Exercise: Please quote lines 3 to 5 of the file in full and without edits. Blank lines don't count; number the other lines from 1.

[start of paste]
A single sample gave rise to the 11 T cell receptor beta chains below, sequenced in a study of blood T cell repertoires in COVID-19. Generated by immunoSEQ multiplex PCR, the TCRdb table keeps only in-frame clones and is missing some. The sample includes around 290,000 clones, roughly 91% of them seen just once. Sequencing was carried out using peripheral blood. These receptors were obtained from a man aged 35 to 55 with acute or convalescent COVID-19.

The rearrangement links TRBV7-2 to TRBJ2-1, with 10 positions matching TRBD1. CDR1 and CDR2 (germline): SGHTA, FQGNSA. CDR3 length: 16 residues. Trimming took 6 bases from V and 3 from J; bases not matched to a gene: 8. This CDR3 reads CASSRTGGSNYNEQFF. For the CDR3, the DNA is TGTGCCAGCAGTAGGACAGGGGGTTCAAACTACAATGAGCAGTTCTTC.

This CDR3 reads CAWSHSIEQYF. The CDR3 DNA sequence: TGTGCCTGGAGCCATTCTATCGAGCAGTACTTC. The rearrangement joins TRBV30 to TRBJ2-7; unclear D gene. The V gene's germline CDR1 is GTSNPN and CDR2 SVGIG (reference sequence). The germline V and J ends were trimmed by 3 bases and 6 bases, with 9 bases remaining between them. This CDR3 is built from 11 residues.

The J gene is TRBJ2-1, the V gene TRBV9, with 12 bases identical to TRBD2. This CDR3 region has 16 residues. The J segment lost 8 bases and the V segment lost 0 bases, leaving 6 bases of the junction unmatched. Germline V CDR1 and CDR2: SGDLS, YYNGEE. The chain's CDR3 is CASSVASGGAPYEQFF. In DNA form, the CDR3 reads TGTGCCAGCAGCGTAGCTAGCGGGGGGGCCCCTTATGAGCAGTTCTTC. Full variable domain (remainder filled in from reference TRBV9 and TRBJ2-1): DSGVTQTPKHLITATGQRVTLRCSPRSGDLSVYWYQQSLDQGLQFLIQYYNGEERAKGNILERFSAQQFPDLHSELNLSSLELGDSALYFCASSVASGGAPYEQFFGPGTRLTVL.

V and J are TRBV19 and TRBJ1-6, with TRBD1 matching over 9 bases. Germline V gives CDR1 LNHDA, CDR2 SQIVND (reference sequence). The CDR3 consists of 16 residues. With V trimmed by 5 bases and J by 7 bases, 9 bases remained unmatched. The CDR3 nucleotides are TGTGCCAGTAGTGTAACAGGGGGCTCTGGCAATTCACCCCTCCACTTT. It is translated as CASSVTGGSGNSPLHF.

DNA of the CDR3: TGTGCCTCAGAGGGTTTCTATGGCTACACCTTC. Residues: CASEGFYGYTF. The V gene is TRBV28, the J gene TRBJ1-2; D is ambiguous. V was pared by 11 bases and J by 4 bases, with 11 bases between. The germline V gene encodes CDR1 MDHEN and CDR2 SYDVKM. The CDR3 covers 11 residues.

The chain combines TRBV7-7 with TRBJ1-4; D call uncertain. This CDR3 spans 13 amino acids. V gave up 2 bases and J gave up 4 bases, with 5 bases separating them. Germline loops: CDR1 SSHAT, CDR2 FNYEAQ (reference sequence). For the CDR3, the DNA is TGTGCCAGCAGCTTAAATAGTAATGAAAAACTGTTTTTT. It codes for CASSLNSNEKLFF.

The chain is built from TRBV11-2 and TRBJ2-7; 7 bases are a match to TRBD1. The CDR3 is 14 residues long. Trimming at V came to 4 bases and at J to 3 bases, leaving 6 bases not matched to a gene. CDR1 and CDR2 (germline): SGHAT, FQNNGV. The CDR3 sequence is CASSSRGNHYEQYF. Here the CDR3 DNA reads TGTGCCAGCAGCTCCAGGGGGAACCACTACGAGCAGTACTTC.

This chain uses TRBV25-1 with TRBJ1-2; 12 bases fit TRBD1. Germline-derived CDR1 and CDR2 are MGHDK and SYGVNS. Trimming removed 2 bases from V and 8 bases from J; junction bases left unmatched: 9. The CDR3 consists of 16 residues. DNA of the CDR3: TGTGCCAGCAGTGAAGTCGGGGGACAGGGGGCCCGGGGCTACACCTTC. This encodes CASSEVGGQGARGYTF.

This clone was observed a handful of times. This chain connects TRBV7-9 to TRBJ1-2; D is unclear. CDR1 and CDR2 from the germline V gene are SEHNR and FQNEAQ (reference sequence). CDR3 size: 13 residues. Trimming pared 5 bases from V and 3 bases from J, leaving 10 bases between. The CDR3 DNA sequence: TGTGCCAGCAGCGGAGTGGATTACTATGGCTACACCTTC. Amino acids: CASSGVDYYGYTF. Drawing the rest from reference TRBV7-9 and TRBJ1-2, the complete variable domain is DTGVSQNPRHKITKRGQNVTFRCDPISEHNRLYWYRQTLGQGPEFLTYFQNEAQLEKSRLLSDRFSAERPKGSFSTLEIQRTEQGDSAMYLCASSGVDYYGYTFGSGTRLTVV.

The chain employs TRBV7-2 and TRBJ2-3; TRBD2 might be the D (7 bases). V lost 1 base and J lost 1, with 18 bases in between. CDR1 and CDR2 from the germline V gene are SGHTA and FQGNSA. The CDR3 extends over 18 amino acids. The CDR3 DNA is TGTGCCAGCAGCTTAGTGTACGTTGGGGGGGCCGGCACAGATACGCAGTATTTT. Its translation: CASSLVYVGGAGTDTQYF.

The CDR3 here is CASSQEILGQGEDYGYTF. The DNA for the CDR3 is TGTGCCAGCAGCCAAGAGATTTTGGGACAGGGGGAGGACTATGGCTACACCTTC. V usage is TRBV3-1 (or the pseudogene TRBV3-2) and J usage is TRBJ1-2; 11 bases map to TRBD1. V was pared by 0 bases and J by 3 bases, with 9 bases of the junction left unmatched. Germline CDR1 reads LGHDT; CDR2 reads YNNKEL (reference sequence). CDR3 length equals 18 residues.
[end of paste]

This CDR3 reads CAWSHSIEQYF. The CDR3 DNA sequence: TGTGCCTGGAGCCATTCTATCGAGCAGTACTTC. The rearrangement joins TRBV30 to TRBJ2-7; unclear D gene. The V gene's germline CDR1 is GTSNPN and CDR2 SVGIG (reference sequence). The germline V and J ends were trimmed by 3 bases and 6 bases, with 9 bases remaining between them. This CDR3 is built from 11 residues.

The J gene is TRBJ2-1, the V gene TRBV9, with 12 bases identical to TRBD2. This CDR3 region has 16 residues. The J segment lost 8 bases and the V segment lost 0 bases, leaving 6 bases of the junction unmatched. Germline V CDR1 and CDR2: SGDLS, YYNGEE. The chain's CDR3 is CASSVASGGAPYEQFF. In DNA form, the CDR3 reads TGTGCCAGCAGCGTAGCTAGCGGGGGGGCCCCTTATGAGCAGTTCTTC. Full variable domain (remainder filled in from reference TRBV9 and TRBJ2-1): DSGVTQTPKHLITATGQRVTLRCSPRSGDLSVYWYQQSLDQGLQFLIQYYNGEERAKGNILERFSAQQFPDLHSELNLSSLELGDSALYFCASSVASGGAPYEQFFGPGTRLTVL.

V and J are TRBV19 and TRBJ1-6, with TRBD1 matching over 9 bases. Germline V gives CDR1 LNHDA, CDR2 SQIVND (reference sequence). The CDR3 consists of 16 residues. With V trimmed by 5 bases and J by 7 bases, 9 bases remained unmatched. The CDR3 nucleotides are TGTGCCAGTAGTGTAACAGGGGGCTCTGGCAATTCACCCCTCCACTTT. It is translated as CASSVTGGSGNSPLHF.